Clippers owner Donald Sterling is gone, but the problem is not

Clippers owner Donald Sterling

Los Angeles Clippers owner Donald Sterling was banned for life from the NBA on Tuesday. (Getty Images / April 21, 2014)

An 80-year-old man who was recorded expressing controversial thoughts about race got banned for life from his job Tuesday. L.A. Clippers owner Donald Sterling got shoved out and the world celebrates.

You shouldn't be cheering. Keep your eyes on the prize.

See, there's a greasy film around this whole thing. A sense of "OK, you got your guy. Can we get back to normal now?" that makes me sick to my stomach. We're going to talk about this less and less and in a few months, save for occasional updates about who will buy the team. And soon it'll be business as usual.

That's BS. Keep your eyes on the prize.

There are affluent people in positions of power who advised Sterling that the pictures his girlfriend was posting weren't the type that should be widely spread. We should discuss that. The mountains of evidence that Sterling and his wife used discriminatory housing practices for decades is way more important than whether the man's mistress "set him up."

Keep your eyes on the prize.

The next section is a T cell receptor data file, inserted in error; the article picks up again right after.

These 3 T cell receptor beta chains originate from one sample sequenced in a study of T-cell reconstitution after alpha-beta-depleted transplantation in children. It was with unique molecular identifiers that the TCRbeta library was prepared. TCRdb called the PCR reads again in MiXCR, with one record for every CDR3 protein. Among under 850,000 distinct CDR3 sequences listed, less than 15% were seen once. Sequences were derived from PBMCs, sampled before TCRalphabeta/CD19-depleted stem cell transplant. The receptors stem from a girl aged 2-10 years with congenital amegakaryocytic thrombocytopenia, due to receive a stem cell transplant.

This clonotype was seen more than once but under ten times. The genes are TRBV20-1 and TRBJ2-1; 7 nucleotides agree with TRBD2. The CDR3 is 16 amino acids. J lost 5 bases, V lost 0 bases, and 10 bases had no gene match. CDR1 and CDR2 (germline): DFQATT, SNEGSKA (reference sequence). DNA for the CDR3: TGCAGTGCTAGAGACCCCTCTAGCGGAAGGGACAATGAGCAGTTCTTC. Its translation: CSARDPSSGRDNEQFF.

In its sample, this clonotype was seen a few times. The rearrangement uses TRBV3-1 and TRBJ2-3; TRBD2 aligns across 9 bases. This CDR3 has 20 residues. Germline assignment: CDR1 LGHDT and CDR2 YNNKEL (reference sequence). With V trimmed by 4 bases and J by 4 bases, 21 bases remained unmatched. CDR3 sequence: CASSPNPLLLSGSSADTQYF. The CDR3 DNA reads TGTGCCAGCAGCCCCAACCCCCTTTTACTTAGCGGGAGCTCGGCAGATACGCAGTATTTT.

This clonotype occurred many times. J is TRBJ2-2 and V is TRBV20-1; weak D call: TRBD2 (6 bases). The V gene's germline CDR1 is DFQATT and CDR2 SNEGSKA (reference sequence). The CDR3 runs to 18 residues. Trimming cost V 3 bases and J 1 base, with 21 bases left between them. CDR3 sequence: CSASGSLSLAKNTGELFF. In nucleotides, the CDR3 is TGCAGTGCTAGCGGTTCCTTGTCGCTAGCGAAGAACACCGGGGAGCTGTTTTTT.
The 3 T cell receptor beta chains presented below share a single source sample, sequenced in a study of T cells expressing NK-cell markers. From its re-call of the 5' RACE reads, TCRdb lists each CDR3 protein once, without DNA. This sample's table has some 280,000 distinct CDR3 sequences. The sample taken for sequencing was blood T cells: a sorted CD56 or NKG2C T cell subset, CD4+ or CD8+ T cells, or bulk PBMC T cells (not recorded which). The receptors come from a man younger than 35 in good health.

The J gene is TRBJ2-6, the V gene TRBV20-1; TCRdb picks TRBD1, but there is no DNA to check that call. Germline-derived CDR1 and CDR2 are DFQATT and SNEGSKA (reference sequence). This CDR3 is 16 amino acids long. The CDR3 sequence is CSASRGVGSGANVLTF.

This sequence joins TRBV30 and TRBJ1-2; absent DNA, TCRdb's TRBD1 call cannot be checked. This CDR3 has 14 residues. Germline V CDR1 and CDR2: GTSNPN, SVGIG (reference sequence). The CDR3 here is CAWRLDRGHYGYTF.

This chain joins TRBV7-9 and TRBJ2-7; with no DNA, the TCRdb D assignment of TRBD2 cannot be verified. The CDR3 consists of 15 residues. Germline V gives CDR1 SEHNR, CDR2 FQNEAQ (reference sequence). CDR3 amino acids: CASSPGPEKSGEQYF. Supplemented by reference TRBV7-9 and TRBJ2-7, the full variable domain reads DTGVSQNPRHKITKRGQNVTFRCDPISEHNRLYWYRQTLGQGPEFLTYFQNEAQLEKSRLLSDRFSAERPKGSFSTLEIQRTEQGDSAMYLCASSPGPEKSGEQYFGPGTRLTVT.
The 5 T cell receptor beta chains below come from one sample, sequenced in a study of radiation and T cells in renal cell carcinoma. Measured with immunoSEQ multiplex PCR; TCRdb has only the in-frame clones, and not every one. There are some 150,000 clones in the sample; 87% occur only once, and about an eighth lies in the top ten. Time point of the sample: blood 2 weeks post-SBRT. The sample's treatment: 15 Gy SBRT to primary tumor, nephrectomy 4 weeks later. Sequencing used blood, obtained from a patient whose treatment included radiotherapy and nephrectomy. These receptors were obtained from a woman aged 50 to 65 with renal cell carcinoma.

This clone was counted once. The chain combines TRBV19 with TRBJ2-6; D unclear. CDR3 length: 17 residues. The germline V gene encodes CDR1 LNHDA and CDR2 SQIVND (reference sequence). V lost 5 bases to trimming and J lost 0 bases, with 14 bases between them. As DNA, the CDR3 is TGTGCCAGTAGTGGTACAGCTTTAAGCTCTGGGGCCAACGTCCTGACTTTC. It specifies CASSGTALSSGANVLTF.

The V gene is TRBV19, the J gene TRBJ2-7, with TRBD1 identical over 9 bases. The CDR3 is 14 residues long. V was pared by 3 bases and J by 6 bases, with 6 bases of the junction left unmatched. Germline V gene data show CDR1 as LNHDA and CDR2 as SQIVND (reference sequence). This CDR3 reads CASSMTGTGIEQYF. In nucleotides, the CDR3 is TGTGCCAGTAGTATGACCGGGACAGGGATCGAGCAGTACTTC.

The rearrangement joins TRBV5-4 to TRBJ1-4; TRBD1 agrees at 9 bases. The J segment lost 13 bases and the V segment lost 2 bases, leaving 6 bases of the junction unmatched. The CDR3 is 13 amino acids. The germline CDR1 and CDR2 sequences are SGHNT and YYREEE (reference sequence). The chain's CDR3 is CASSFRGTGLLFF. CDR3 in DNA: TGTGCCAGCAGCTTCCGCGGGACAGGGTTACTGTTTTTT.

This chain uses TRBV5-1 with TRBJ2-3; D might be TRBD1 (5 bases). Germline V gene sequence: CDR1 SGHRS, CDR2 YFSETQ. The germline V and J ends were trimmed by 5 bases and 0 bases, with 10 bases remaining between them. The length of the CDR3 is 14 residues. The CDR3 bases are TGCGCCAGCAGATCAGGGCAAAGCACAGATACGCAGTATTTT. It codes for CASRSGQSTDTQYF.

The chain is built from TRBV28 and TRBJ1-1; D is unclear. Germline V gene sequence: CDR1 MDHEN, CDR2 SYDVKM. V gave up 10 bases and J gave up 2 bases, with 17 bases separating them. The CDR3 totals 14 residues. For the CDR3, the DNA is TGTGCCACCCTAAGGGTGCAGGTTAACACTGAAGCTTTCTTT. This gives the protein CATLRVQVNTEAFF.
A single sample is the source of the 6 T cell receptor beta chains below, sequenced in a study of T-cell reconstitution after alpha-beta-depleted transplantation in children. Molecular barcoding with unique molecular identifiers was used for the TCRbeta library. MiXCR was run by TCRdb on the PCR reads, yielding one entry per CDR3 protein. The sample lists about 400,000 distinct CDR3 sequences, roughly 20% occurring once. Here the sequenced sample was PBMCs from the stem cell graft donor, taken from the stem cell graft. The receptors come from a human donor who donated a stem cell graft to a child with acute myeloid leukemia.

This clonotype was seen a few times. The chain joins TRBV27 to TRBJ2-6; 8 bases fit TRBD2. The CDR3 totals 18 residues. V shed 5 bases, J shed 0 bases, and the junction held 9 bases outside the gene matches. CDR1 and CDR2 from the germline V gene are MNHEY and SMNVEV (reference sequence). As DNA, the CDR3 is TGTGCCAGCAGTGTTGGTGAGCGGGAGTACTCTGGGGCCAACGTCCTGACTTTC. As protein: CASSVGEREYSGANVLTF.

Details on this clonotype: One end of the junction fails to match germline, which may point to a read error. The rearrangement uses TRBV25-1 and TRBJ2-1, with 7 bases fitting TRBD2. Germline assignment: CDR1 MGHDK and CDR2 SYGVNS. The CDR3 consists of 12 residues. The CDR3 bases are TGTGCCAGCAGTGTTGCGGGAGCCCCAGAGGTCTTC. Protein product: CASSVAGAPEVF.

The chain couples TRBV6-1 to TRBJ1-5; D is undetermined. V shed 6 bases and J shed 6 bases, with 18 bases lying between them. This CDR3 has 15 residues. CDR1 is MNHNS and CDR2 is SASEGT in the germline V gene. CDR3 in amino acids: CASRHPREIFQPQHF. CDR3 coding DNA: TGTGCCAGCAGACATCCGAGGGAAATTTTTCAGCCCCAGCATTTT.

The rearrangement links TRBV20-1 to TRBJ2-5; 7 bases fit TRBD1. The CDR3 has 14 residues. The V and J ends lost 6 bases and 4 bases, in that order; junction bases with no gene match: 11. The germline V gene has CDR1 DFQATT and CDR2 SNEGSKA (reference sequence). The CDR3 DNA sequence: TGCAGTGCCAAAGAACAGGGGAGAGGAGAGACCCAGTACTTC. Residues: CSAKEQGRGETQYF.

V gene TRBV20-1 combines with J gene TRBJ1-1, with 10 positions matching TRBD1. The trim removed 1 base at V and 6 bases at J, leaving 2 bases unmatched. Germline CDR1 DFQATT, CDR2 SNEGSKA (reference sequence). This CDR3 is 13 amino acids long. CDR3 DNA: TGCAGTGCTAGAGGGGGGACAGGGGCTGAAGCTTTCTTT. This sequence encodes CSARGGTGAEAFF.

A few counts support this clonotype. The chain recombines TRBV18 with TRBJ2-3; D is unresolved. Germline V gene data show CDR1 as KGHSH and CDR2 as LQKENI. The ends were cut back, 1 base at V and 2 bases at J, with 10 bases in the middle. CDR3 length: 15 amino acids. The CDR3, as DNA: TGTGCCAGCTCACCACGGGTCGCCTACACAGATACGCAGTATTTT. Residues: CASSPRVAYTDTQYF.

Sterling is a sacrificial lamb. A follower of social mores and attitudes that have been here longer than he has, Sterling was operating under the normalcy of the situation he was in and just happened to get caught. The people who make bucks off things like NBA teams, sponsorship rights and athletic shoes don't want their money flow interrupted because of some audio being leaked to TMZ. Those people are going to give us Sterling's head on a platter so we don't dare disturb the order of things.

Real change doesn't happen until money gets involved. Keep your eyes on the prize.

What does it say about us that we don't address the systemic issues that lead to these attitudes? Rather than facing the factors that lead to people like Sterling creating systems of housing discrimination or the overall affect of essentially abandoning large swaths of the population to financially (and sometimes literally) starve, we just keep on keeping on. Watching our playoffs. Biting our tongues.

It's disgusting and should be attacked with the fury with which people pursued this case. While I'm sure this is the move that gets Sterling out of the paint forever, it's not going to make me happy.

That day will come when we truly acknowledge the factors that lead to these mentalities and work to change them. Until then, don't get distracted with stuff like this.

Keep your eyes on the prize.

Ernest Wilkins is Chicago's wingman.


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